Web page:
Wash hands often with soap and water or use hand sanitizer
Avoid touching your face
Sneeze or cough into a tissue or the inside of elbow
Disinfect frequently used items and surfaces
Avoid socializing in groups that do not readily allow for appropriate social distancing
Minimize travel to the extent possible

Additionally, all businesses are encouraged to do the following:
Implement basic infection prevention measures informed by industry best practices
Modify physical workspaces to maximize social distancing
Minimize business travel
Develop an infectious disease preparedness and response plan
Do not allow symptomatic people to physically return to work until cleared by a medical provider
Encourage telework whenever possible and feasible with business operations
Return to work in phases and/or split shifts
Limit access to common areas where personnel are likely to congregate and interact
Ensure that sick leave policies are flexible and consistent with public health guidance

“As we begin to reopen, we will be prepared, but the virus is still here. Protect yourself and the people you love. Take care of each other,” Governor Parson said. “Together, we will defeat COVID-19. Together, the state of Missouri will come back stronger than ever before.”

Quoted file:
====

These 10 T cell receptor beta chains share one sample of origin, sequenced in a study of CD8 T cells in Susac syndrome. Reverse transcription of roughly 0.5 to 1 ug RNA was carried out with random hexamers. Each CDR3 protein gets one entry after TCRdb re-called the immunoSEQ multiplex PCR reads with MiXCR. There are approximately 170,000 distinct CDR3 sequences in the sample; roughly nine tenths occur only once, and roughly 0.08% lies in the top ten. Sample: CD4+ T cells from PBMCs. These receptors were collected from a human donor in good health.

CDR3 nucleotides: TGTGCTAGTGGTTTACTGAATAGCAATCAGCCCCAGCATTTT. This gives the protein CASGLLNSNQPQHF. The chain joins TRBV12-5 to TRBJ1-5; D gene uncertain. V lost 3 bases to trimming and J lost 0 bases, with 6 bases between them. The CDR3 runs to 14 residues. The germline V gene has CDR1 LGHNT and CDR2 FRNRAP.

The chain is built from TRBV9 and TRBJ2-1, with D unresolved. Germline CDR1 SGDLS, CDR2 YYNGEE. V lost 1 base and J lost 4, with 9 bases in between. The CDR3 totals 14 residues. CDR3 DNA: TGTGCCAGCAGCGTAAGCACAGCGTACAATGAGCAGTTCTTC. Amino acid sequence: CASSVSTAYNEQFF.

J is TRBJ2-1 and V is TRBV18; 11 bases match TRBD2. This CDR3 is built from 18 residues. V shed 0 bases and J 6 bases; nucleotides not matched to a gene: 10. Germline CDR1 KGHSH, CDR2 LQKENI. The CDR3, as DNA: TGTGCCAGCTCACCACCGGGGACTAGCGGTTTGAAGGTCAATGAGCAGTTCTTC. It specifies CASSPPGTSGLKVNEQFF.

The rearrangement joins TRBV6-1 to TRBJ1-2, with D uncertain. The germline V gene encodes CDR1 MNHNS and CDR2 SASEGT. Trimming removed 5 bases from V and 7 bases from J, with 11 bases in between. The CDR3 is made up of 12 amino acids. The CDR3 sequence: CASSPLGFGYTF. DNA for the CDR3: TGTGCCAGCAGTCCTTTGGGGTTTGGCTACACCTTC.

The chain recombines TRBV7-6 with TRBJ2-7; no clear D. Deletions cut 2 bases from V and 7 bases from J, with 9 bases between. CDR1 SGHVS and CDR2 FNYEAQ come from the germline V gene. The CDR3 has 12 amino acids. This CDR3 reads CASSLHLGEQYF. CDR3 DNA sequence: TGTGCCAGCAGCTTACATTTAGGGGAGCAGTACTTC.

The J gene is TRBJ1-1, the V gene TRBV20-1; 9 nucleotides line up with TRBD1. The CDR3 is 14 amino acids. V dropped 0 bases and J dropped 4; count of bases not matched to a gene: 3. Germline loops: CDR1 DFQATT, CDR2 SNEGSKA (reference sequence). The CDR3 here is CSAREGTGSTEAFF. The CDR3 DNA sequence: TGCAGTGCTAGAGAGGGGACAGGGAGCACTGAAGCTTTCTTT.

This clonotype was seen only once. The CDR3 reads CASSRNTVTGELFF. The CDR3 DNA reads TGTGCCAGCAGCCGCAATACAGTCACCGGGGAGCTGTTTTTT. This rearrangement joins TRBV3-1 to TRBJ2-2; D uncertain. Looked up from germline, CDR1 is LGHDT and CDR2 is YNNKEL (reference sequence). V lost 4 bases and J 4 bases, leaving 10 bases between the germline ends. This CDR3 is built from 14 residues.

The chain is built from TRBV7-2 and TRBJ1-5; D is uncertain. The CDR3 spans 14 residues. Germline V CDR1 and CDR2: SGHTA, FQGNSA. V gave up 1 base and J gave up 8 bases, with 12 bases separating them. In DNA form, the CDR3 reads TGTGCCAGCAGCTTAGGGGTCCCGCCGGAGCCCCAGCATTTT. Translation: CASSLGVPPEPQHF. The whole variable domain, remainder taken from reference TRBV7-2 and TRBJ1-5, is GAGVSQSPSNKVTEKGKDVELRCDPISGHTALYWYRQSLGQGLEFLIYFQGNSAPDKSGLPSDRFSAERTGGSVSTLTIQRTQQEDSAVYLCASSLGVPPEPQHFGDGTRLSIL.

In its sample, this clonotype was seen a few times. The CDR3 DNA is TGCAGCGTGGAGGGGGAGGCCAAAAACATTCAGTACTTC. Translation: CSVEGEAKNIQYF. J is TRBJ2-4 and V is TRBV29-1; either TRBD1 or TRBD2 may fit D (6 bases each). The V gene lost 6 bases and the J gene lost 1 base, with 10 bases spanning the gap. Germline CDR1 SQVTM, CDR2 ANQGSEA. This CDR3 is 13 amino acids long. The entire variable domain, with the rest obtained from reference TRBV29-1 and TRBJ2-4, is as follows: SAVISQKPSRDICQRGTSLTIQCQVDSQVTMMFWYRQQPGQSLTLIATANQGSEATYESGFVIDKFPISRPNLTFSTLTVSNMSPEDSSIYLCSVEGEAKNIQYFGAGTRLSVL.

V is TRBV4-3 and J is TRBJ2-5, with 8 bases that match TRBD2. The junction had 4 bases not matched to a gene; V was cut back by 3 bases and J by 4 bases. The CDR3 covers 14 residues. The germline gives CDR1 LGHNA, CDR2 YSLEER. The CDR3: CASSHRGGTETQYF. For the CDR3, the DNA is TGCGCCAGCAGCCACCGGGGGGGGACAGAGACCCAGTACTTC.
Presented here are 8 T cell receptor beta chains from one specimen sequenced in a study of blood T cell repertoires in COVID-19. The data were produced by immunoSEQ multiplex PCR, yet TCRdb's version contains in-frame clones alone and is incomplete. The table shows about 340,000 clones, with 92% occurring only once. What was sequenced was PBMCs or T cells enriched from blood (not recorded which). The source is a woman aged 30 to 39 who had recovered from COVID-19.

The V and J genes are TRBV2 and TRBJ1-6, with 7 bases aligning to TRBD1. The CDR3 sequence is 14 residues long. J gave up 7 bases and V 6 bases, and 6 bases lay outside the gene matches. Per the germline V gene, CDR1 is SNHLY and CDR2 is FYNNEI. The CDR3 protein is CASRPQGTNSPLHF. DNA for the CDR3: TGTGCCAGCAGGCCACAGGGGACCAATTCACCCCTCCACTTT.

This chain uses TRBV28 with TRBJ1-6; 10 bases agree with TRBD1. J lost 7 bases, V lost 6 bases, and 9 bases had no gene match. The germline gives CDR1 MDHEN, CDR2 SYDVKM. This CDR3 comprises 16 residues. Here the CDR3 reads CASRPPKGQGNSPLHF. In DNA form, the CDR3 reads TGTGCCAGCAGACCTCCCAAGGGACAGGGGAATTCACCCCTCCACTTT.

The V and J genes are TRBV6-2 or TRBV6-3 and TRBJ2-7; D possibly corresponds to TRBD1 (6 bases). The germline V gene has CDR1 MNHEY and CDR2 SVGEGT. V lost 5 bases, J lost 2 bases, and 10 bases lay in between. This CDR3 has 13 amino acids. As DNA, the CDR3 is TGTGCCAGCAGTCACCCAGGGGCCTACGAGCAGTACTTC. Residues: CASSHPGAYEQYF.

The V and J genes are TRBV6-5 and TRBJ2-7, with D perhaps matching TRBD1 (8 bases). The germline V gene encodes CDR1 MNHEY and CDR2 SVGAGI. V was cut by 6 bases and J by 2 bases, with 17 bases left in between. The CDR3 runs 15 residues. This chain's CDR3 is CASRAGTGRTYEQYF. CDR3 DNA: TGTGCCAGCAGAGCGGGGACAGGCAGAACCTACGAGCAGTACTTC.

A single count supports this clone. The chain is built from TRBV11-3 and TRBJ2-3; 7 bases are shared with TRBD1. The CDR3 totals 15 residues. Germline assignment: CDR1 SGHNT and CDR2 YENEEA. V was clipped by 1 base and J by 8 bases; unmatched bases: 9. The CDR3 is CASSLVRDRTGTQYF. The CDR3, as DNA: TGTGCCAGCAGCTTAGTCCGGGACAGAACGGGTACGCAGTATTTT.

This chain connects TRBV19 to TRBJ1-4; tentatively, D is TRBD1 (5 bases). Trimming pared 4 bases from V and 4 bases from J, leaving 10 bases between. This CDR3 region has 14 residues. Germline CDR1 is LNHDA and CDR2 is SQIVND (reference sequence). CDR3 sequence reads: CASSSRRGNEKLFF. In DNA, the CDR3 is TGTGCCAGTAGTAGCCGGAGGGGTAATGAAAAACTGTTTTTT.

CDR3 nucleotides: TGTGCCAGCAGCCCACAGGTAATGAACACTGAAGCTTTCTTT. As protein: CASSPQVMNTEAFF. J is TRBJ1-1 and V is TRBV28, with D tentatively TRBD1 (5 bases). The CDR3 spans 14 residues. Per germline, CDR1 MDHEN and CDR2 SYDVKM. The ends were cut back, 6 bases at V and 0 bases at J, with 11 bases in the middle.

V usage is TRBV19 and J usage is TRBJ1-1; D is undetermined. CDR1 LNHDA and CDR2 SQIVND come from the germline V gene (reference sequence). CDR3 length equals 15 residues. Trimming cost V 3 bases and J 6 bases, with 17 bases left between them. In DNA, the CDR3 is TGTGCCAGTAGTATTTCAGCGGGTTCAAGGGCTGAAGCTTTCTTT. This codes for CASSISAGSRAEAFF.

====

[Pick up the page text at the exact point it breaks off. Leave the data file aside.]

Favorable data? There are over six million people in Missouri. To date Missouri DHSS reports that only 73,371 people have been tested. That’s 1.19% of the population. Do you like those odds?

Governor Mike Parson (r) [2018 file photo].

Revised, from a social media comment:

Uh, no.

Does anyone really believe that there’s any real will to enact meaningful protocols which will enable safe and effective mitigation in public and private spaces while maintaining business as usual? A Level 4 biohazard suit, anyone?

I don’t buy lottery tickets, nor do I bet with the bookies. I know it’s my lot in life to contribute to someone else’s winnings (Math!). I’m not going to gamble with my life.

It ain’t over ’til it’s over.

That means there must either be 1) a safe, effective drug treatment, or 2) a safe, effective vaccine. The latter will be twelve to eighteen months. Get used to that.

Advocating that we “open up” before either of the above just means, as a society, we’re willing to sacrifice the elderly, the vulnerable, the sick, the poor, and anyone unfortunate enough to encounter an anti-shutdown protesting moron in public.

Putting people at risk (Science! Math!) because a few are impatient for some semblance of “normalcy” threatens the continued existence of everything for everyone else. For the economy? Dead people don’t buy things. Actually, the real reason for this rush to open is because we really don’t value people. However, if it’s for a profit margin it is another matter. “It cost too much” will be engraved on our headstones.

Bringing people together in physical proximity, no matter how “protected” they are, is insanity under any rational understanding of our present circumstances.

If you believe otherwise, I suggest you volunteer to work in a hospital (yes, with all the gear) right now. Let’s see if you’re willing to gamble it all.

You first, Governor Parson (r).

Meanwhile, we can all call the the Governor’s Mansion to book a tour after May 3rd.